SOCOM Fields Killer Robots “For Immediate Force Protection”
A new R&D budget document from the Office of the Secretary of Defense reveals that Special Operation Command (SOCOM) has already acquired and possibly fielded remote weapon technology for ground robots, according to Forbes.
Called the Lightweight Remote Weapons System (LRWS), it’s a miniature version of the Commonly Remotely Operated Weapon Station (CROWS). This unmanned turret enables an operator inside an armored vehicle to find targets via cameras and engage targets with high-powered weapons.
The R&D budget document from the Office of the Secretary of Defense said:
“LRWS rapidly developed and evaluated a remote weapon station with significant size weight and power reduction to enable operations on remotely operated small ground vehicles.”
The weight of the LRWS is only 70 pounds versus CROWS of 350. This makes it small enough to be mounted on a Foster-Miller TALON ground robot. The new system includes various sensors such as a camera, thermal imaging, and laser range finder. The LRWS supports a machinegun or a sniper rifle.
The document further said the LRWS is a “man-in-the-loop” system is controlled by a human operator rather than artificial intelligence.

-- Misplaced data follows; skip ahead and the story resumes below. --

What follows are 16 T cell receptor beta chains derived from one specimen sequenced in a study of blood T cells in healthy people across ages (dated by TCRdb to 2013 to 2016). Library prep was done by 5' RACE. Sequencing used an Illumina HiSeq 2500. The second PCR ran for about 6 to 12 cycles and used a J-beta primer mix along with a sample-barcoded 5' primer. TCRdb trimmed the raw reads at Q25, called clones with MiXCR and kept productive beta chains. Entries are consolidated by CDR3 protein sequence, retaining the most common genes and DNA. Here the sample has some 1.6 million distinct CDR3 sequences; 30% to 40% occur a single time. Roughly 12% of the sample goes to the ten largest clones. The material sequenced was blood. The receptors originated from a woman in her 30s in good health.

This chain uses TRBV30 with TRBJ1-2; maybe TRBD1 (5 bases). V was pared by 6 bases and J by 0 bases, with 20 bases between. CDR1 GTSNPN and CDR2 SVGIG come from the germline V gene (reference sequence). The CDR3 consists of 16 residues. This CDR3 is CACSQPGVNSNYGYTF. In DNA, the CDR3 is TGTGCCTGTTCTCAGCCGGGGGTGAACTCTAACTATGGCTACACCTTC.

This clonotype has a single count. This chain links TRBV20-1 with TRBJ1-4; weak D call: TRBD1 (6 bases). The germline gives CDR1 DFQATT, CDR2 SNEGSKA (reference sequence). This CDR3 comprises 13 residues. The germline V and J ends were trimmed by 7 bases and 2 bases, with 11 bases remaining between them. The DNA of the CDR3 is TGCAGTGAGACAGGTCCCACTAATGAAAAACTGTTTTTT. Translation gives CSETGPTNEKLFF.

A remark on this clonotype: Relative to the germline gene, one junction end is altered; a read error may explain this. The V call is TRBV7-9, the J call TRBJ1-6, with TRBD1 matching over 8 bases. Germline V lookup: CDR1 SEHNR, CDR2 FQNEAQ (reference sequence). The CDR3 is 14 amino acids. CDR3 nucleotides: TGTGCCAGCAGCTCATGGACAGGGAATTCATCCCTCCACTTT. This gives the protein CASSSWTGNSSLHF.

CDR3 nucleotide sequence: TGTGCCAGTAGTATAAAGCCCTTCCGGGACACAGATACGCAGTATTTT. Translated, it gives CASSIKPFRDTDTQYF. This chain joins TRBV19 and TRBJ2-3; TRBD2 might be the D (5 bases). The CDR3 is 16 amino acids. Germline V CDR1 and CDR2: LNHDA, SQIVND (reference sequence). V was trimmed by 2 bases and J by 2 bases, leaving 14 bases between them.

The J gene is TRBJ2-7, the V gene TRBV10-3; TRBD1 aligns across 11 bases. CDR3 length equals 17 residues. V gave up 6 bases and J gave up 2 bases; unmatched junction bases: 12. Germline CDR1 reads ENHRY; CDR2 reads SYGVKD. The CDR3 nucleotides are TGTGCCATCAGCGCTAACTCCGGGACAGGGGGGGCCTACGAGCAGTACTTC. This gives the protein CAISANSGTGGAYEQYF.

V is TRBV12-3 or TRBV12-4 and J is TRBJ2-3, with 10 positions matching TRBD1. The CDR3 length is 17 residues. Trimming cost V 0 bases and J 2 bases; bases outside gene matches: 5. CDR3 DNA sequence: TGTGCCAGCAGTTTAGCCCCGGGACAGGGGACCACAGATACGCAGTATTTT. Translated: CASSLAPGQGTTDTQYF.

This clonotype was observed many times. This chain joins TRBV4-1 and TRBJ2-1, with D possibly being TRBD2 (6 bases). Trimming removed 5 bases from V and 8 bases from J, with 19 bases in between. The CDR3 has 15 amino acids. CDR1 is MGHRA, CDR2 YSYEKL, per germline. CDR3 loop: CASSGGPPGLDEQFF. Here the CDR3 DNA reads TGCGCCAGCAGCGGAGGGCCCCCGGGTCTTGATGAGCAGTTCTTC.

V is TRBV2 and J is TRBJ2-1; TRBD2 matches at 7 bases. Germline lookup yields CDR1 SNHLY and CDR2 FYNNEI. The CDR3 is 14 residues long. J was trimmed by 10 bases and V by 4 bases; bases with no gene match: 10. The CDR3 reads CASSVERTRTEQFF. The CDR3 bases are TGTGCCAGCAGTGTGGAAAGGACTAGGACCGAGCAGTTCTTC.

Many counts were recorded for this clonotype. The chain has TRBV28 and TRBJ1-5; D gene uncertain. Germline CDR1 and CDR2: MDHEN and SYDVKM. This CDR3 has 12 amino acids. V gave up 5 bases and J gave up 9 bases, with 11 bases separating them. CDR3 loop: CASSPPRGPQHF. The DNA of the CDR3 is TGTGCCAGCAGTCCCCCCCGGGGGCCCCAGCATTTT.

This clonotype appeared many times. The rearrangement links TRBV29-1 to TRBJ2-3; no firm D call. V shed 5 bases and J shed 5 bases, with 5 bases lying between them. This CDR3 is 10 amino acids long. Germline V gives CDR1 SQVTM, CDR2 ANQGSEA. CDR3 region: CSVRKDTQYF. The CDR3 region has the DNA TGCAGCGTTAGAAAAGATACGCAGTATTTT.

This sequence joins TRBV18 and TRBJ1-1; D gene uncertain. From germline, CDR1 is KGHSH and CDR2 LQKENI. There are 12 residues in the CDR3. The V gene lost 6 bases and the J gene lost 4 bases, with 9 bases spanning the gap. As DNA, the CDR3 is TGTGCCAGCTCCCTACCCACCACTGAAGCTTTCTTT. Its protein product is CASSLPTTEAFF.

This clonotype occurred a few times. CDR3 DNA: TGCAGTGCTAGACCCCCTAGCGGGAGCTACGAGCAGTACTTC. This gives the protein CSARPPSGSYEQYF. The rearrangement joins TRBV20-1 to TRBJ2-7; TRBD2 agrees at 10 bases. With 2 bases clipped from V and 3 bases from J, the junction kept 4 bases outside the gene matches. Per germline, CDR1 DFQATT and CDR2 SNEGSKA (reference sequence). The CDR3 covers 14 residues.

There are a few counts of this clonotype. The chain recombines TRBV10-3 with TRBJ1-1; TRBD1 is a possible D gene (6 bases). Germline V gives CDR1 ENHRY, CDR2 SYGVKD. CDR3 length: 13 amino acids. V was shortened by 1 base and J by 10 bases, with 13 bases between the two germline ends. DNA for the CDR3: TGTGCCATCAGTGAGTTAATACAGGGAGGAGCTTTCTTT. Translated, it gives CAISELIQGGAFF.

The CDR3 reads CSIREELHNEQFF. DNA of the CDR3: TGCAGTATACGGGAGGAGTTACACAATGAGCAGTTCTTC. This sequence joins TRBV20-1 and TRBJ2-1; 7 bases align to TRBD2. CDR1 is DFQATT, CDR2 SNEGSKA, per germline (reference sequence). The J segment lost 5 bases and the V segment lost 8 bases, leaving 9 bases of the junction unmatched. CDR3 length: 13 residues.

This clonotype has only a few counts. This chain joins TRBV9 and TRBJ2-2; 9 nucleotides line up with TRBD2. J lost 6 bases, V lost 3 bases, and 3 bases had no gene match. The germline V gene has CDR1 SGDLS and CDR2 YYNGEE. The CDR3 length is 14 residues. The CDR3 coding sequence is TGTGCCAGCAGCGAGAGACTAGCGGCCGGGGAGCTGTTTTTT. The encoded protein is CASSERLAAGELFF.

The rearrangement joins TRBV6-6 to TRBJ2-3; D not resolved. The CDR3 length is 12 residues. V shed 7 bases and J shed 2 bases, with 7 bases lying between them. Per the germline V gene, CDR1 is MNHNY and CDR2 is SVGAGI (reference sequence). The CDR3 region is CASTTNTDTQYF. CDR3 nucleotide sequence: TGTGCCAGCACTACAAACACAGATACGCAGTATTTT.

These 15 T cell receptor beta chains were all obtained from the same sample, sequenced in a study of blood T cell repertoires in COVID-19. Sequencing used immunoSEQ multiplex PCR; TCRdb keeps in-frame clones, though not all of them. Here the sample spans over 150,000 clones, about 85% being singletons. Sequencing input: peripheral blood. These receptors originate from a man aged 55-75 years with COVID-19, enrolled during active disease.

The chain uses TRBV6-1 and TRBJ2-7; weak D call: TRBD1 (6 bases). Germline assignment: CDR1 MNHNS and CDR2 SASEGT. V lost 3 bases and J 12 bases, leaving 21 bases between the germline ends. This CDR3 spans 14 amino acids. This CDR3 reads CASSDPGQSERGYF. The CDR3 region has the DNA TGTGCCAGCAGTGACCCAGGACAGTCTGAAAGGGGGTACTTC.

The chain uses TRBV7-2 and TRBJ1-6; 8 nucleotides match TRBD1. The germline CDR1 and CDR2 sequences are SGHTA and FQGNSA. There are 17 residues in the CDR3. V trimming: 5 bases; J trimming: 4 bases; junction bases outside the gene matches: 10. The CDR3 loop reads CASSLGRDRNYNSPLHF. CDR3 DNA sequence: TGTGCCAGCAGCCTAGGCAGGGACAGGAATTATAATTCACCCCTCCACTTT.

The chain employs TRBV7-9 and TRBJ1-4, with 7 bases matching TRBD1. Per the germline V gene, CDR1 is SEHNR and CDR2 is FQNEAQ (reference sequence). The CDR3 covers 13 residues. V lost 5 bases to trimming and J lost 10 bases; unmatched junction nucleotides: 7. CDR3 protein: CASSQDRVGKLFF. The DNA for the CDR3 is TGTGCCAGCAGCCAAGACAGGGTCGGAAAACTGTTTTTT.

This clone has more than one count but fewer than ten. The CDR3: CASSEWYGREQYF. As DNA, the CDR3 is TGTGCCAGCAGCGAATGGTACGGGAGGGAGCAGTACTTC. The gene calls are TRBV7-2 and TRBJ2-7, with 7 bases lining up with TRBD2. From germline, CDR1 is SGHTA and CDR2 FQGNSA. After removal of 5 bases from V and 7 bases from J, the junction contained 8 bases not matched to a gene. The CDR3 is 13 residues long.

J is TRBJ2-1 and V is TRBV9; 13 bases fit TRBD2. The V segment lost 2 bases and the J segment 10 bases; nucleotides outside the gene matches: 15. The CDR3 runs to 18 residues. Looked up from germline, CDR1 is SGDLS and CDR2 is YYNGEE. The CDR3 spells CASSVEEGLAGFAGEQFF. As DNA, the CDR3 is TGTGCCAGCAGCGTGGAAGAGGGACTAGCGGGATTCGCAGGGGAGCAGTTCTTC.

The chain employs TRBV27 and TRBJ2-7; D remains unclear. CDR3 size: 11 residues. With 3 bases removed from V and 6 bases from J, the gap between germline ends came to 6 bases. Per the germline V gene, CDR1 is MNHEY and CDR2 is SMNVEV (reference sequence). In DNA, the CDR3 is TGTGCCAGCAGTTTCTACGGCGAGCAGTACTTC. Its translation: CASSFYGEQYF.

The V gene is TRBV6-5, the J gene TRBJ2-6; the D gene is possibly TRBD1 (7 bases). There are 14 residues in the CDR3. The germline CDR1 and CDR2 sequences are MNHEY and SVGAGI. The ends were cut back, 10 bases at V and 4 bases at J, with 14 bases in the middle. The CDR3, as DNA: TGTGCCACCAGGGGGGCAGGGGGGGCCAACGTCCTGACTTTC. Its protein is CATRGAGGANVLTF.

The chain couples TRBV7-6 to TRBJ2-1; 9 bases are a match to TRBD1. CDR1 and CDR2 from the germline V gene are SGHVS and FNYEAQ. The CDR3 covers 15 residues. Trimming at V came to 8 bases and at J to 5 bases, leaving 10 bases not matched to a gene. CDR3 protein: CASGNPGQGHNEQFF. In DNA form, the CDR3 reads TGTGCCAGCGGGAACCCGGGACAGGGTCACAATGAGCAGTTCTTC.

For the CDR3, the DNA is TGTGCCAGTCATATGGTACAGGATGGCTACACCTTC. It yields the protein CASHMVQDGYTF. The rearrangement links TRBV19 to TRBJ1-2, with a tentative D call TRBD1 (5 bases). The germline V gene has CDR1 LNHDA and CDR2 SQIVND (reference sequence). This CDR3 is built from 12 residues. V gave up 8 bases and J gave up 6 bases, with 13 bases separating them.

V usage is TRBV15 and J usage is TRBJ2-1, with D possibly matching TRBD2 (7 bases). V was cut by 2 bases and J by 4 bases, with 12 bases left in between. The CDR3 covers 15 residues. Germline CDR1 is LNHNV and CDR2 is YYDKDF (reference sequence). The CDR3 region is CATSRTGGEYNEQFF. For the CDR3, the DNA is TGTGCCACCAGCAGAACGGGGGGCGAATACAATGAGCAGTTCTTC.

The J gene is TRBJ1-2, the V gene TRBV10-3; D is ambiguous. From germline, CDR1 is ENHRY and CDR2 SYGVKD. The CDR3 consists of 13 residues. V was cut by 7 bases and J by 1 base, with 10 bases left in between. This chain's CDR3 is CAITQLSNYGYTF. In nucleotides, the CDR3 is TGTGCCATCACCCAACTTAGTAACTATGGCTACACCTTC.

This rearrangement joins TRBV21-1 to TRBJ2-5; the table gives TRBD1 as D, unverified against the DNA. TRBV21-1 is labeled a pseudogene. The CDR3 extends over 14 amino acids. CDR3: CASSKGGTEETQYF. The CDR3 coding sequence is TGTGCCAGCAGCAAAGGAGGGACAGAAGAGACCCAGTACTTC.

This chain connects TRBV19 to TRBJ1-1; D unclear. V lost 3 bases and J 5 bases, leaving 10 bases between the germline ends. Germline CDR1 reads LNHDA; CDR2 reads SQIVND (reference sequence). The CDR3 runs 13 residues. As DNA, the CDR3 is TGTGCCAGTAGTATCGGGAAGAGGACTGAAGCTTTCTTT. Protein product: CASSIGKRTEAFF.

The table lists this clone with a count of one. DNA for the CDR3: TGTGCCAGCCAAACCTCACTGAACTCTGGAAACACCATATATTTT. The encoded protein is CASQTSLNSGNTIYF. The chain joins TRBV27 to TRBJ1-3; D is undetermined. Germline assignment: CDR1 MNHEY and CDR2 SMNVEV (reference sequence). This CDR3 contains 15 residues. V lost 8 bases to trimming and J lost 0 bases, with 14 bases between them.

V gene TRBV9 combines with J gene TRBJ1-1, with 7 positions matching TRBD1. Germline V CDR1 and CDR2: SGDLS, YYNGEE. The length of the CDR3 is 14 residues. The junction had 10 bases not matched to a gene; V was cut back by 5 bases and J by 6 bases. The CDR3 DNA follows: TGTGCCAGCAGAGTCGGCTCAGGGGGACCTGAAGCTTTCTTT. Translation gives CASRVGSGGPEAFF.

“LRWS transitioned to US Special Operations Command (USSOCOM) for immediate force protection of SOF operators while conducting the operational evaluation of the prototype units and will subsequently be available to all operators within the USSOCOM.”
“This suggests that Special Forces acquired the new remote weapon systems and are using them on unmanned vehicles for Force Protection, such as guarding a base perimeter,” said Forbes.
A SOCOM spokesperson said that the document “does not explicitly specify the vehicle SOF operators are using while assessing the prototype station in question.”
But, more or less, what’s important here is that SOCOM is already fielding armed robots on the modern battlefield.
The US Army is quickly developing and fielding light, medium, and heavy robotic combat vehicles to prepare for future combat as part of a rapid modernization effort.
Earlier this year, the service took delivery of two Robotic Combat Vehicle-Light unmanned ground vehicle prototypes (RCV-Ls).
What comes next is autonomous weaponry and how a line of code will decide what to kill.
[My comment: armed robots will be used in “domestic war on extremism” scenarios instead of sending human SWAT teams door to door. And there is no technological impediment to running them autonomously by AI instead of using a remote human operator. Running them autonomously will put the kill-no kill decision in the hands of distant bureaucrats who program the robots, instead of human LEOs or FLEAs on the scene, reducing potential moral hesitation and future guilt complexes.]